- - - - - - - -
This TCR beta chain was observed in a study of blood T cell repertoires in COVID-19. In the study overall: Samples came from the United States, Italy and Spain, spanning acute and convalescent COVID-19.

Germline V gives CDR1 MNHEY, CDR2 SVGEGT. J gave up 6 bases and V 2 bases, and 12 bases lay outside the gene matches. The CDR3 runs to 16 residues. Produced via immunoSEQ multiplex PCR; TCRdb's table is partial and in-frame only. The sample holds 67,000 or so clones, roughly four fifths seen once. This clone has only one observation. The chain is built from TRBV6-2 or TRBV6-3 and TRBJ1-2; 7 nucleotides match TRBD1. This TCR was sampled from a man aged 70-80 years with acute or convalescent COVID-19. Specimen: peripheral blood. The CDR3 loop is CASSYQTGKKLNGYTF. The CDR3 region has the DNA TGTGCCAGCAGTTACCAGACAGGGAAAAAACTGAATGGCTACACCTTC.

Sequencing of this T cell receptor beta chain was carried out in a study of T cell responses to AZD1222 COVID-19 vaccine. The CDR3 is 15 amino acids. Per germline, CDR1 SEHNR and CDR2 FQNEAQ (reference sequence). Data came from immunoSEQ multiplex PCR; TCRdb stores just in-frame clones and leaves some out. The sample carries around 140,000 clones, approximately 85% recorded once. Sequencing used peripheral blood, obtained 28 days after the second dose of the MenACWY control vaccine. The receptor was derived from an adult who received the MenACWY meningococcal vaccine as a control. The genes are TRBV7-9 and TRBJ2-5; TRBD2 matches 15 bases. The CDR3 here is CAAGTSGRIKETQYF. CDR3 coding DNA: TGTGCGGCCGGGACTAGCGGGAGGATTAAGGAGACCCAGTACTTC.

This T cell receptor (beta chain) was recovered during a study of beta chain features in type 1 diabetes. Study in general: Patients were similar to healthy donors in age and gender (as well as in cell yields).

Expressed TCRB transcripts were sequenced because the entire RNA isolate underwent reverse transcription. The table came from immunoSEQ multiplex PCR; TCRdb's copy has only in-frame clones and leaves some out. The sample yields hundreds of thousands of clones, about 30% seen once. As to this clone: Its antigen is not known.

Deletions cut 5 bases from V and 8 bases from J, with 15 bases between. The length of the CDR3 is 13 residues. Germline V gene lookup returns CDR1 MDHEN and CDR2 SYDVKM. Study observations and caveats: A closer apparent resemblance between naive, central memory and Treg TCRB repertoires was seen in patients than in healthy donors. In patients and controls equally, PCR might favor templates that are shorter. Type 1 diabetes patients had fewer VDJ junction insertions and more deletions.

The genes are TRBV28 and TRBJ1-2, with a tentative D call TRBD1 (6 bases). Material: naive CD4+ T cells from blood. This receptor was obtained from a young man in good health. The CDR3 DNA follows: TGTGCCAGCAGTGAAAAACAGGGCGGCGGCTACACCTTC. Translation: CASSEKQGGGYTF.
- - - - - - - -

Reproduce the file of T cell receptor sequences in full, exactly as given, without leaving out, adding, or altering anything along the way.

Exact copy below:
This TCR beta chain was observed in a study of blood T cell repertoires in COVID-19. In the study overall: Samples came from the United States, Italy and Spain, spanning acute and convalescent COVID-19.

Germline V gives CDR1 MNHEY, CDR2 SVGEGT. J gave up 6 bases and V 2 bases, and 12 bases lay outside the gene matches. The CDR3 runs to 16 residues. Produced via immunoSEQ multiplex PCR; TCRdb's table is partial and in-frame only. The sample holds 67,000 or so clones, roughly four fifths seen once. This clone has only one observation. The chain is built from TRBV6-2 or TRBV6-3 and TRBJ1-2; 7 nucleotides match TRBD1. This TCR was sampled from a man aged 70-80 years with acute or convalescent COVID-19. Specimen: peripheral blood. The CDR3 loop is CASSYQTGKKLNGYTF. The CDR3 region has the DNA TGTGCCAGCAGTTACCAGACAGGGAAAAAACTGAATGGCTACACCTTC.

Sequencing of this T cell receptor beta chain was carried out in a study of T cell responses to AZD1222 COVID-19 vaccine. The CDR3 is 15 amino acids. Per germline, CDR1 SEHNR and CDR2 FQNEAQ (reference sequence). Data came from immunoSEQ multiplex PCR; TCRdb stores just in-frame clones and leaves some out. The sample carries around 140,000 clones, approximately 85% recorded once. Sequencing used peripheral blood, obtained 28 days after the second dose of the MenACWY control vaccine. The receptor was derived from an adult who received the MenACWY meningococcal vaccine as a control. The genes are TRBV7-9 and TRBJ2-5; TRBD2 matches 15 bases. The CDR3 here is CAAGTSGRIKETQYF. CDR3 coding DNA: TGTGCGGCCGGGACTAGCGGGAGGATTAAGGAGACCCAGTACTTC.

This T cell receptor (beta chain) was recovered during a study of beta chain features in type 1 diabetes. Study in general: Patients were similar to healthy donors in age and gender (as well as in cell yields).

Expressed TCRB transcripts were sequenced because the entire RNA isolate underwent reverse transcription. The table came from immunoSEQ multiplex PCR; TCRdb's copy has only in-frame clones and leaves some out. The sample yields hundreds of thousands of clones, about 30% seen once. As to this clone: Its antigen is not known.

Deletions cut 5 bases from V and 8 bases from J, with 15 bases between. The length of the CDR3 is 13 residues. Germline V gene lookup returns CDR1 MDHEN and CDR2 SYDVKM. Study observations and caveats: A closer apparent resemblance between naive, central memory and Treg TCRB repertoires was seen in patients than in healthy donors. In patients and controls equally, PCR might favor templates that are shorter. Type 1 diabetes patients had fewer VDJ junction insertions and more deletions.

The genes are TRBV28 and TRBJ1-2, with a tentative D call TRBD1 (6 bases). Material: naive CD4+ T cells from blood. This receptor was obtained from a young man in good health. The CDR3 DNA follows: TGTGCCAGCAGTGAAAAACAGGGCGGCGGCTACACCTTC. Translation: CASSEKQGGGYTF.